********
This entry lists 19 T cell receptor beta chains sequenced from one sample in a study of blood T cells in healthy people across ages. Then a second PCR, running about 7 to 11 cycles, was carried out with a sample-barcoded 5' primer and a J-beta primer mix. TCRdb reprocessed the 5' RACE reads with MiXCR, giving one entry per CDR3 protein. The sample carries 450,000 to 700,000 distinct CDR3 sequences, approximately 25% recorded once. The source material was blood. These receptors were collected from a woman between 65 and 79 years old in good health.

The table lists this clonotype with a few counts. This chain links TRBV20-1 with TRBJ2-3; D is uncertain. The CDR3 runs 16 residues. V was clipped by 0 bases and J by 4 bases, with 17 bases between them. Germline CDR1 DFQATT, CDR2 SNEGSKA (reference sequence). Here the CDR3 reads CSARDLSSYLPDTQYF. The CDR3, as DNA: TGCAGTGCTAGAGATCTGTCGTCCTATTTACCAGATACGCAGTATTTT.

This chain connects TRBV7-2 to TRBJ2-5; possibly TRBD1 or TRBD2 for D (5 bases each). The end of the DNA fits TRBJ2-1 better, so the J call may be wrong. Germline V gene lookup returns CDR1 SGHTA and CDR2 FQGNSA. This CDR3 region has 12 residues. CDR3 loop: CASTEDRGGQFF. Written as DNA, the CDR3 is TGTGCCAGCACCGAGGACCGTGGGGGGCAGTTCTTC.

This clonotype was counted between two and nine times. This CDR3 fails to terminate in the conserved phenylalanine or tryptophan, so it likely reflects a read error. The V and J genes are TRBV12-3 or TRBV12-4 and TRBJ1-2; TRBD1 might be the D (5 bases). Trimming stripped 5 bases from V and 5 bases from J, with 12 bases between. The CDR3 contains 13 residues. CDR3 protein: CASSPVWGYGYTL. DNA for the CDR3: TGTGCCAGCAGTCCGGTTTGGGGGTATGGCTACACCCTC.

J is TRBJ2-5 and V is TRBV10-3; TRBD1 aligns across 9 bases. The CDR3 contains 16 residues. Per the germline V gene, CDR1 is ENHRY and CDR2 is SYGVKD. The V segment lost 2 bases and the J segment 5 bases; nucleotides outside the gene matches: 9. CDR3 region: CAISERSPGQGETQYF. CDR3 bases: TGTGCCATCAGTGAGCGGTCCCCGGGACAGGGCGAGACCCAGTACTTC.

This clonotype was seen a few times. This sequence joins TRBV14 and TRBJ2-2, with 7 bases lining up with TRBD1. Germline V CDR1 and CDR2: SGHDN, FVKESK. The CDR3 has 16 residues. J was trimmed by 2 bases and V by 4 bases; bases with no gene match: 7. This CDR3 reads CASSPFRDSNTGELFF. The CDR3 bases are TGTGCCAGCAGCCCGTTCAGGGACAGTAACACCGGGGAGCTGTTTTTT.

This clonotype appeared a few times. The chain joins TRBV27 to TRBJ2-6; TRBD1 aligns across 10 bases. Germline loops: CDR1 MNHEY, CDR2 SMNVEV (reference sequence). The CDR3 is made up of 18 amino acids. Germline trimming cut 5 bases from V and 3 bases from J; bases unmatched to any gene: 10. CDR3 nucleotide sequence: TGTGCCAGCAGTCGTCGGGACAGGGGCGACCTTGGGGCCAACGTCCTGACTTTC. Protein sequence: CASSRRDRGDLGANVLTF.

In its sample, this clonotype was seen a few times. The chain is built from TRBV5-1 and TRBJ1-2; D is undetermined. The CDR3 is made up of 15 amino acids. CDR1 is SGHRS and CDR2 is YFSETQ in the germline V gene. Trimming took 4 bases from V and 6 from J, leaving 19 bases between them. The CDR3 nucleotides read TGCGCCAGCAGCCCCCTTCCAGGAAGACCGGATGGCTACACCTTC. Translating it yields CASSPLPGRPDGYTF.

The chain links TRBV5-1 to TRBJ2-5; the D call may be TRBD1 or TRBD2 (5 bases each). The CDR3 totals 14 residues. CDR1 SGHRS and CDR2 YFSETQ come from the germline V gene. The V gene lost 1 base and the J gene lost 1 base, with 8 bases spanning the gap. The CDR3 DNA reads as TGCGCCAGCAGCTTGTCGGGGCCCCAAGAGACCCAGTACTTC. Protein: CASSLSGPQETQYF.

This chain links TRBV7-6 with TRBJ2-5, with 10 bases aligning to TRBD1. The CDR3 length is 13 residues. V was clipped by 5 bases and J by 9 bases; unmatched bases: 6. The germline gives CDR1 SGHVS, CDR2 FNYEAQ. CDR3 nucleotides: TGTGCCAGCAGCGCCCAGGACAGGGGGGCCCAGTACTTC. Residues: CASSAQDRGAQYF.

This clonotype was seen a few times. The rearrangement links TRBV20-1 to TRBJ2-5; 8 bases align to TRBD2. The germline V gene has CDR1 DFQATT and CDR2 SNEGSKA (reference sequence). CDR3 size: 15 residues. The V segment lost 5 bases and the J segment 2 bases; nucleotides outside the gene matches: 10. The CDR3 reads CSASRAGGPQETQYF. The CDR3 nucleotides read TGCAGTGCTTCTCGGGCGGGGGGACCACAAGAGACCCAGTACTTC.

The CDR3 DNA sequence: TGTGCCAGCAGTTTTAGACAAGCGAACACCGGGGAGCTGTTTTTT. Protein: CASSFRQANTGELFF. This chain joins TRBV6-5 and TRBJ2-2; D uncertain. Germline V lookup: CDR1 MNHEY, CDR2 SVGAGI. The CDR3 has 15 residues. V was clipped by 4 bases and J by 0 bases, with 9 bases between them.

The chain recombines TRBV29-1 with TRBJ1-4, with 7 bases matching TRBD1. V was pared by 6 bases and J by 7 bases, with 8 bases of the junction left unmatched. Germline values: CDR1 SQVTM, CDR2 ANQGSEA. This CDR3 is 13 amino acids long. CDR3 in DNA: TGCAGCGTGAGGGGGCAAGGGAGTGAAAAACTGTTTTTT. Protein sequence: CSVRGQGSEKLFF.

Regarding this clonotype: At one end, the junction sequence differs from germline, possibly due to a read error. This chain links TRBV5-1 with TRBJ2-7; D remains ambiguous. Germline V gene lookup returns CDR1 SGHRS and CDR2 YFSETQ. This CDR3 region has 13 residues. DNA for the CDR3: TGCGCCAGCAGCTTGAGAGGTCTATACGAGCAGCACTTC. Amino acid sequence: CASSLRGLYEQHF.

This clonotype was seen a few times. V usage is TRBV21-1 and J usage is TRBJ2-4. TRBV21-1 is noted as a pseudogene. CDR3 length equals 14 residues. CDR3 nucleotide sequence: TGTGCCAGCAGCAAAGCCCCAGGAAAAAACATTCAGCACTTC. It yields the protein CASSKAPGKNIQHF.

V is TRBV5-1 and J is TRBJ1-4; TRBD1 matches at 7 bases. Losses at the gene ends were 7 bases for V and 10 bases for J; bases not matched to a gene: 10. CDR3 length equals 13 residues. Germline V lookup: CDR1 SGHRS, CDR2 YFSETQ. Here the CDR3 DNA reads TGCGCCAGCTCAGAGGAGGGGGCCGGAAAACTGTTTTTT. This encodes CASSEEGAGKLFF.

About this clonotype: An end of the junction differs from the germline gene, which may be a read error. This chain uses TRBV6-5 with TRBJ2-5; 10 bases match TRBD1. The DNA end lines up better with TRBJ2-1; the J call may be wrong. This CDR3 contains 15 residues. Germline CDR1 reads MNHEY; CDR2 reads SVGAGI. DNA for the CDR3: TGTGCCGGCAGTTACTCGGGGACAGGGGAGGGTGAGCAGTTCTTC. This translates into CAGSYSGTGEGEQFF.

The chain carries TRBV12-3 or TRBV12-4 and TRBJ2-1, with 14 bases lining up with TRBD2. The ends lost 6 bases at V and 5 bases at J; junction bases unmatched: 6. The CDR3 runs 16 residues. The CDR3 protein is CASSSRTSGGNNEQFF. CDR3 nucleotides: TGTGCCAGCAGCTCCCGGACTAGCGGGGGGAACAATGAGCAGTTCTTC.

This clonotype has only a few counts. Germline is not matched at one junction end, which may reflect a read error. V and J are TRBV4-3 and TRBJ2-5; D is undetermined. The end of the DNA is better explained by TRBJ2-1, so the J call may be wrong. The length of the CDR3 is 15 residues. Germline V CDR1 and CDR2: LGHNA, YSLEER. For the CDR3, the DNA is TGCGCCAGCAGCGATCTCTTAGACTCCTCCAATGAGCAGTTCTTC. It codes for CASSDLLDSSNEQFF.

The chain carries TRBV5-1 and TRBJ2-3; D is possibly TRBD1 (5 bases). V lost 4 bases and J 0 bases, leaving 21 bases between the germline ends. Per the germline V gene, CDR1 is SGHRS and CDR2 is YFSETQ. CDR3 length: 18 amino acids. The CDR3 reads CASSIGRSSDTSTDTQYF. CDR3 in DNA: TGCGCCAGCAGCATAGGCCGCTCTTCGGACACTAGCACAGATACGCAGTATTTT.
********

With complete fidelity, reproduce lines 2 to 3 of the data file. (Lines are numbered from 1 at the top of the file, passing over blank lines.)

The table lists this clonotype with a few counts. This chain links TRBV20-1 with TRBJ2-3; D is uncertain. The CDR3 runs 16 residues. V was clipped by 0 bases and J by 4 bases, with 17 bases between them. Germline CDR1 DFQATT, CDR2 SNEGSKA (reference sequence). Here the CDR3 reads CSARDLSSYLPDTQYF. The CDR3, as DNA: TGCAGTGCTAGAGATCTGTCGTCCTATTTACCAGATACGCAGTATTTT.

This chain connects TRBV7-2 to TRBJ2-5; possibly TRBD1 or TRBD2 for D (5 bases each). The end of the DNA fits TRBJ2-1 better, so the J call may be wrong. Germline V gene lookup returns CDR1 SGHTA and CDR2 FQGNSA. This CDR3 region has 12 residues. CDR3 loop: CASTEDRGGQFF. Written as DNA, the CDR3 is TGTGCCAGCACCGAGGACCGTGGGGGGCAGTTCTTC.